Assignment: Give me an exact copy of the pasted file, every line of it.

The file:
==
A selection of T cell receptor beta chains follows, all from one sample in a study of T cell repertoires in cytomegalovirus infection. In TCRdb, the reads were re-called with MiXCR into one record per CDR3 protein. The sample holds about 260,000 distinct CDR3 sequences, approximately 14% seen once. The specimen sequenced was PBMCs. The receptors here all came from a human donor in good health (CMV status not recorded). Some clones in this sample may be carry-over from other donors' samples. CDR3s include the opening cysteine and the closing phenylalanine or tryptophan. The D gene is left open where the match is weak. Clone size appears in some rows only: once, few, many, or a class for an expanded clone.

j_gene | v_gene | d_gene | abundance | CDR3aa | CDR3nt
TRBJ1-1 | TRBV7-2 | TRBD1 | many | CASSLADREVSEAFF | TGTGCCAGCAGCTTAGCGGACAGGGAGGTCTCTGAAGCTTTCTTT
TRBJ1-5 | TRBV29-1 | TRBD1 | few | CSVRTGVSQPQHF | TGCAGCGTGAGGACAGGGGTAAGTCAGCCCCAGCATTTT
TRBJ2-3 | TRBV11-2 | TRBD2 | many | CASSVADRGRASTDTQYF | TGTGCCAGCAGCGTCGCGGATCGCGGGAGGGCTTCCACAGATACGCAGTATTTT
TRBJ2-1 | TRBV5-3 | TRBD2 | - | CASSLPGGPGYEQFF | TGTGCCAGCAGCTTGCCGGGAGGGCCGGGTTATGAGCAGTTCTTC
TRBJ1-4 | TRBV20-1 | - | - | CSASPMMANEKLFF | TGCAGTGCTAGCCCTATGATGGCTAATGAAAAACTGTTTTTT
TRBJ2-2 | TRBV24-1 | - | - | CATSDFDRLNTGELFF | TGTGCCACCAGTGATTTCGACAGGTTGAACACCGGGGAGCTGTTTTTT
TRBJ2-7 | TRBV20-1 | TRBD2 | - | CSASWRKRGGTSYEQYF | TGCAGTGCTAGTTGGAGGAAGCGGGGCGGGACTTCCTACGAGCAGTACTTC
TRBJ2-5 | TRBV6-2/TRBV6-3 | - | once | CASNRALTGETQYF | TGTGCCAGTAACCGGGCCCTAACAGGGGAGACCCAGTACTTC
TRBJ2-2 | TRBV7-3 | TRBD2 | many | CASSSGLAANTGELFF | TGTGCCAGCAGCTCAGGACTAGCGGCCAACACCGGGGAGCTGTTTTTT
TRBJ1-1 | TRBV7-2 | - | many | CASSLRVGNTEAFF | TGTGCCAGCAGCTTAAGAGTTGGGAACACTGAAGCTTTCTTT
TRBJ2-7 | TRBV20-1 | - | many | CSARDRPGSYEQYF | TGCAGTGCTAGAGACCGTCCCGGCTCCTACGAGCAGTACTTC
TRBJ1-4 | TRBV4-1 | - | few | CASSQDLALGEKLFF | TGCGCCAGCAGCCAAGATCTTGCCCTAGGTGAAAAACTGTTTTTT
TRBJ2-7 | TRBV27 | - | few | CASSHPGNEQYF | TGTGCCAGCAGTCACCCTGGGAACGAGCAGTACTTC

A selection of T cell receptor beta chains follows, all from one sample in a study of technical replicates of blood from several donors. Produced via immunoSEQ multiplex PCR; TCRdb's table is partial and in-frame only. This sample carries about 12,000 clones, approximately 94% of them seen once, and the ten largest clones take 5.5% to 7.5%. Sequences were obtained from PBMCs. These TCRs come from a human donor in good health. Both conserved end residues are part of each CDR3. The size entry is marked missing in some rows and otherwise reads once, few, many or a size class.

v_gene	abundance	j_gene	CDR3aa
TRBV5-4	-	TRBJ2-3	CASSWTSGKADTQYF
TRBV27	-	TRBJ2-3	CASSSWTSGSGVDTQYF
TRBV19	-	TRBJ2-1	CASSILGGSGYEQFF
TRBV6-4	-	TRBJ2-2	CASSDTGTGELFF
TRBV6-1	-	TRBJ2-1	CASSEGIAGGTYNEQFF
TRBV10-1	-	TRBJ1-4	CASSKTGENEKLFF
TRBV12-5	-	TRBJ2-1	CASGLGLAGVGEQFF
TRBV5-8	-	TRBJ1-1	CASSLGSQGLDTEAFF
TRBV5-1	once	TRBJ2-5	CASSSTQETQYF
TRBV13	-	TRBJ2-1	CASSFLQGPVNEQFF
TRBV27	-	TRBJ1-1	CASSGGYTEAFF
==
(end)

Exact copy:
A selection of T cell receptor beta chains follows, all from one sample in a study of T cell repertoires in cytomegalovirus infection. In TCRdb, the reads were re-called with MiXCR into one record per CDR3 protein. The sample holds about 260,000 distinct CDR3 sequences, approximately 14% seen once. The specimen sequenced was PBMCs. The receptors here all came from a human donor in good health (CMV status not recorded). Some clones in this sample may be carry-over from other donors' samples. CDR3s include the opening cysteine and the closing phenylalanine or tryptophan. The D gene is left open where the match is weak. Clone size appears in some rows only: once, few, many, or a class for an expanded clone.

j_gene | v_gene | d_gene | abundance | CDR3aa | CDR3nt
TRBJ1-1 | TRBV7-2 | TRBD1 | many | CASSLADREVSEAFF | TGTGCCAGCAGCTTAGCGGACAGGGAGGTCTCTGAAGCTTTCTTT
TRBJ1-5 | TRBV29-1 | TRBD1 | few | CSVRTGVSQPQHF | TGCAGCGTGAGGACAGGGGTAAGTCAGCCCCAGCATTTT
TRBJ2-3 | TRBV11-2 | TRBD2 | many | CASSVADRGRASTDTQYF | TGTGCCAGCAGCGTCGCGGATCGCGGGAGGGCTTCCACAGATACGCAGTATTTT
TRBJ2-1 | TRBV5-3 | TRBD2 | - | CASSLPGGPGYEQFF | TGTGCCAGCAGCTTGCCGGGAGGGCCGGGTTATGAGCAGTTCTTC
TRBJ1-4 | TRBV20-1 | - | - | CSASPMMANEKLFF | TGCAGTGCTAGCCCTATGATGGCTAATGAAAAACTGTTTTTT
TRBJ2-2 | TRBV24-1 | - | - | CATSDFDRLNTGELFF | TGTGCCACCAGTGATTTCGACAGGTTGAACACCGGGGAGCTGTTTTTT
TRBJ2-7 | TRBV20-1 | TRBD2 | - | CSASWRKRGGTSYEQYF | TGCAGTGCTAGTTGGAGGAAGCGGGGCGGGACTTCCTACGAGCAGTACTTC
TRBJ2-5 | TRBV6-2/TRBV6-3 | - | once | CASNRALTGETQYF | TGTGCCAGTAACCGGGCCCTAACAGGGGAGACCCAGTACTTC
TRBJ2-2 | TRBV7-3 | TRBD2 | many | CASSSGLAANTGELFF | TGTGCCAGCAGCTCAGGACTAGCGGCCAACACCGGGGAGCTGTTTTTT
TRBJ1-1 | TRBV7-2 | - | many | CASSLRVGNTEAFF | TGTGCCAGCAGCTTAAGAGTTGGGAACACTGAAGCTTTCTTT
TRBJ2-7 | TRBV20-1 | - | many | CSARDRPGSYEQYF | TGCAGTGCTAGAGACCGTCCCGGCTCCTACGAGCAGTACTTC
TRBJ1-4 | TRBV4-1 | - | few | CASSQDLALGEKLFF | TGCGCCAGCAGCCAAGATCTTGCCCTAGGTGAAAAACTGTTTTTT
TRBJ2-7 | TRBV27 | - | few | CASSHPGNEQYF | TGTGCCAGCAGTCACCCTGGGAACGAGCAGTACTTC

A selection of T cell receptor beta chains follows, all from one sample in a study of technical replicates of blood from several donors. Produced via immunoSEQ multiplex PCR; TCRdb's table is partial and in-frame only. This sample carries about 12,000 clones, approximately 94% of them seen once, and the ten largest clones take 5.5% to 7.5%. Sequences were obtained from PBMCs. These TCRs come from a human donor in good health. Both conserved end residues are part of each CDR3. The size entry is marked missing in some rows and otherwise reads once, few, many or a size class.

v_gene	abundance	j_gene	CDR3aa
TRBV5-4	-	TRBJ2-3	CASSWTSGKADTQYF
TRBV27	-	TRBJ2-3	CASSSWTSGSGVDTQYF
TRBV19	-	TRBJ2-1	CASSILGGSGYEQFF
TRBV6-4	-	TRBJ2-2	CASSDTGTGELFF
TRBV6-1	-	TRBJ2-1	CASSEGIAGGTYNEQFF
TRBV10-1	-	TRBJ1-4	CASSKTGENEKLFF
TRBV12-5	-	TRBJ2-1	CASGLGLAGVGEQFF
TRBV5-8	-	TRBJ1-1	CASSLGSQGLDTEAFF
TRBV5-1	once	TRBJ2-5	CASSSTQETQYF
TRBV13	-	TRBJ2-1	CASSFLQGPVNEQFF
TRBV27	-	TRBJ1-1	CASSGGYTEAFF